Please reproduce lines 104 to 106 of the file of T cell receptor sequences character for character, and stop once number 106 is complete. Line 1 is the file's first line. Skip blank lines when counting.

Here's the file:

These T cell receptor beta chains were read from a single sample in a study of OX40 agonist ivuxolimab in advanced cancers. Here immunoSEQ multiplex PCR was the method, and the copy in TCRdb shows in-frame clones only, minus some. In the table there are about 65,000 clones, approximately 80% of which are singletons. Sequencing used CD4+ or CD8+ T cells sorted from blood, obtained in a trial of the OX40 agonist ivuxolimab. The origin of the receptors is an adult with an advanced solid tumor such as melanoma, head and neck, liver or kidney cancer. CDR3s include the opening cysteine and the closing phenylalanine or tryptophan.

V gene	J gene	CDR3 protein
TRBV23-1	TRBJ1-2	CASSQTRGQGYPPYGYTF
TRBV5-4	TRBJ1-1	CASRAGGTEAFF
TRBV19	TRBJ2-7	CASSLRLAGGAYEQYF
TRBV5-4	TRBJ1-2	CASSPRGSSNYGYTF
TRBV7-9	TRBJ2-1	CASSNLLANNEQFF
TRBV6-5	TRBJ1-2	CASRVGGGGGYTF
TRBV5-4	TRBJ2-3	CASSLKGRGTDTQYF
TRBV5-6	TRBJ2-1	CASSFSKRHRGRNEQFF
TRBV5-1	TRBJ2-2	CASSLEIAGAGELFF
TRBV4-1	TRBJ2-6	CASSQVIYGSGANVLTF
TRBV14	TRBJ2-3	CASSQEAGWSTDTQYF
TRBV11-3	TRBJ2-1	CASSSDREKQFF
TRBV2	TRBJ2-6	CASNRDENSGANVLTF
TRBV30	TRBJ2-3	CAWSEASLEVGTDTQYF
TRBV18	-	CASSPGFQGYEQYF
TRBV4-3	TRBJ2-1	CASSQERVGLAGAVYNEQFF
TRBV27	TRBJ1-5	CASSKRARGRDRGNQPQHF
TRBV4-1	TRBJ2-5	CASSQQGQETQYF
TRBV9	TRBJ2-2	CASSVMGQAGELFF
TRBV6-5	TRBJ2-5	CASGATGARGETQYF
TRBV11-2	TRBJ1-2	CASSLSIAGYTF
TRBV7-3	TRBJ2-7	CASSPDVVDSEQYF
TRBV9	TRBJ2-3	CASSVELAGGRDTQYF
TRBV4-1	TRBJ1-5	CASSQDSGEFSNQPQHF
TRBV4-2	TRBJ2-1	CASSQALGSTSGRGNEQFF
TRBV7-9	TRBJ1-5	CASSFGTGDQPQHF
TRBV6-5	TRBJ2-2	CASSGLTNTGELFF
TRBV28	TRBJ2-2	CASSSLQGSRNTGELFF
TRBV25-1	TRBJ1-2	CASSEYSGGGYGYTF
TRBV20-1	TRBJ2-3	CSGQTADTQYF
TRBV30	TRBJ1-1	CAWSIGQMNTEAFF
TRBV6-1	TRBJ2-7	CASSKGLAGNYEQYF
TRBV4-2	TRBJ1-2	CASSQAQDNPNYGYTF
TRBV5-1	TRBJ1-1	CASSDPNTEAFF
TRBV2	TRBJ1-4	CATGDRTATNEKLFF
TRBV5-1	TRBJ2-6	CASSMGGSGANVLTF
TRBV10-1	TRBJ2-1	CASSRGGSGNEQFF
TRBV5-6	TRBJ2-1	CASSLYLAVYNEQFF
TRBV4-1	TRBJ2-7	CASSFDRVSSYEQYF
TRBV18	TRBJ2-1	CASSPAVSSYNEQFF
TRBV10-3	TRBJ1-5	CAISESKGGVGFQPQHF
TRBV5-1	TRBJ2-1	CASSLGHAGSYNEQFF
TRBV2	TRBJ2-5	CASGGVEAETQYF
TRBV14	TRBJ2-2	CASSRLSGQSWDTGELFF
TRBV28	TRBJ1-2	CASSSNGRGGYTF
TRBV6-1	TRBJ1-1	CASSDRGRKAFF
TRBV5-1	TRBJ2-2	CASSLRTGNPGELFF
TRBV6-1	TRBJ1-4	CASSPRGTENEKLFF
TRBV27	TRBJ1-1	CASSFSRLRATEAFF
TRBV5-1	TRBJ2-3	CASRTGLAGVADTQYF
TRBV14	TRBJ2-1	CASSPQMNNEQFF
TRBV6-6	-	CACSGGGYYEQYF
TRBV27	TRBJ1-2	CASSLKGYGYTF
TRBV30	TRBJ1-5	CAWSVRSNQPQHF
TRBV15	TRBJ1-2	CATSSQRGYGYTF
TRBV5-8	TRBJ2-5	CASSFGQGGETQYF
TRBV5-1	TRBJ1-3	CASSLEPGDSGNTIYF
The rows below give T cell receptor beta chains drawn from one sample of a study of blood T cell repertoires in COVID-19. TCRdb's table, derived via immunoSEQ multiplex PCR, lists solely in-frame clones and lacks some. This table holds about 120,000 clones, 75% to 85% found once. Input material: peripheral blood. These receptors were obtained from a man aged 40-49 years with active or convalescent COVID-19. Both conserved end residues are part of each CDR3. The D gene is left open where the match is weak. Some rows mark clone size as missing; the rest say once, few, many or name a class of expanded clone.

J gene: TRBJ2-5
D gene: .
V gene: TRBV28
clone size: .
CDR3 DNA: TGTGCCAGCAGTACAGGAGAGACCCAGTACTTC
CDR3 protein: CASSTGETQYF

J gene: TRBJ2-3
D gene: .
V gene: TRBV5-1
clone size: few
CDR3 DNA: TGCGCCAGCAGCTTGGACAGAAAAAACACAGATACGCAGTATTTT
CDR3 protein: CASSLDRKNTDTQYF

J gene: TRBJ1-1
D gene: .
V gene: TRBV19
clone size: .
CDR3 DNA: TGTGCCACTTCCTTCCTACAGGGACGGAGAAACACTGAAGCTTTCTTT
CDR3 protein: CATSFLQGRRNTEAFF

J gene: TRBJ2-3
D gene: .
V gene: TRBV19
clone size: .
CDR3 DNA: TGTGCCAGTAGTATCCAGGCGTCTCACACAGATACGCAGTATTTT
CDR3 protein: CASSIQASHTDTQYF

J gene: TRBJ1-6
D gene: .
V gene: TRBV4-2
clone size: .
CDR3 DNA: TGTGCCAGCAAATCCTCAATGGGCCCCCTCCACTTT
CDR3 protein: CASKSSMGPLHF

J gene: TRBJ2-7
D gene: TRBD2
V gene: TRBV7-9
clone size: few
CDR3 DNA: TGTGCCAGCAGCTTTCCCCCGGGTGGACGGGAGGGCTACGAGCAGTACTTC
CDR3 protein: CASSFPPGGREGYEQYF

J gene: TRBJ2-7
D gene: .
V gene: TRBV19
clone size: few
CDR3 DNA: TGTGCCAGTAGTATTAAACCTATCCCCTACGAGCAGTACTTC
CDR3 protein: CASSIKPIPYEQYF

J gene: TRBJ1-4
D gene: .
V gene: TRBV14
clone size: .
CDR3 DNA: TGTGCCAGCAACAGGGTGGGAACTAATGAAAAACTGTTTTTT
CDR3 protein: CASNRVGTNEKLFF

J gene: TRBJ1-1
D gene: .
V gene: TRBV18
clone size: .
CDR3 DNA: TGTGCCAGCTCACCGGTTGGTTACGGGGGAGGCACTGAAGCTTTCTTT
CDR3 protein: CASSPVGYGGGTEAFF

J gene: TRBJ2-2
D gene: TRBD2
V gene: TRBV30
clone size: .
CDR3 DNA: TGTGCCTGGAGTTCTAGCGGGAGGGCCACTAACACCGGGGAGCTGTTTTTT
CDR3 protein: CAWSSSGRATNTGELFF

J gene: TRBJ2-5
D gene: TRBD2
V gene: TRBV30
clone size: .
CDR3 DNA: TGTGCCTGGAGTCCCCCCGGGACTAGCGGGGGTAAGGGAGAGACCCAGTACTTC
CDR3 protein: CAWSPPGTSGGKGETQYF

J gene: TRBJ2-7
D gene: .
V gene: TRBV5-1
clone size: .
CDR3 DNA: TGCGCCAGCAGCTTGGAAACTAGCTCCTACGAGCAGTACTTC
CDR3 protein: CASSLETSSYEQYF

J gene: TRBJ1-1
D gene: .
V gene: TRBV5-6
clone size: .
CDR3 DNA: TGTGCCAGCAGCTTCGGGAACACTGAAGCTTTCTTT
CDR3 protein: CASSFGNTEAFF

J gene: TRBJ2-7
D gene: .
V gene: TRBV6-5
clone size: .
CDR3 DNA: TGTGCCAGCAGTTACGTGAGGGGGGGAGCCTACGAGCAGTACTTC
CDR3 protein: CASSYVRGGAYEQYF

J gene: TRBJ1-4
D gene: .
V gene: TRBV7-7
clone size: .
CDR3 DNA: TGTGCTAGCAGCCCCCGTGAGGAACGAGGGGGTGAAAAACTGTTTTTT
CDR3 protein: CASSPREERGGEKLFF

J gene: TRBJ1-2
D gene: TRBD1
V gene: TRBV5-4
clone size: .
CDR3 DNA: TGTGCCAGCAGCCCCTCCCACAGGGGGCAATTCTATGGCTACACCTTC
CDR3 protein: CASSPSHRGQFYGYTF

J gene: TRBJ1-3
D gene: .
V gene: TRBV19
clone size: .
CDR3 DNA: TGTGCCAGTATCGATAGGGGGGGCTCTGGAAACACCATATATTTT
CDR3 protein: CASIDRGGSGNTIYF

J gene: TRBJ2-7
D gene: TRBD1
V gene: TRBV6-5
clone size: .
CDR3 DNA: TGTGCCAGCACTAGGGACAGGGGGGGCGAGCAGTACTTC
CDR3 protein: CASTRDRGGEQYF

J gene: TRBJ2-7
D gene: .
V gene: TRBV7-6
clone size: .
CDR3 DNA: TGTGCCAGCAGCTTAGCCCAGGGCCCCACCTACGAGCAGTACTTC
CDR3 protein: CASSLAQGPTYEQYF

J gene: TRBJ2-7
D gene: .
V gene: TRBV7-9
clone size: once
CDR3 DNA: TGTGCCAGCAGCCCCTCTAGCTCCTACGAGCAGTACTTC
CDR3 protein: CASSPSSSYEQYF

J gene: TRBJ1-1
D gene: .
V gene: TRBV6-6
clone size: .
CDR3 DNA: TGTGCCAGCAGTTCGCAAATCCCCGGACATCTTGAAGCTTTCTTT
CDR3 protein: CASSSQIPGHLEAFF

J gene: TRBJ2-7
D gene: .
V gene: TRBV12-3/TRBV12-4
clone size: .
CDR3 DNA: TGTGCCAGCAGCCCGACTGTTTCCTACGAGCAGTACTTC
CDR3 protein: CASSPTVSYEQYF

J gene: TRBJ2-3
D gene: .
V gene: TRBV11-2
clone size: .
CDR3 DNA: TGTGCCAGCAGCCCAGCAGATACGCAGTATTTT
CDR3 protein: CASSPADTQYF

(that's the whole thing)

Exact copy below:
D gene: .
V gene: TRBV14
clone size: .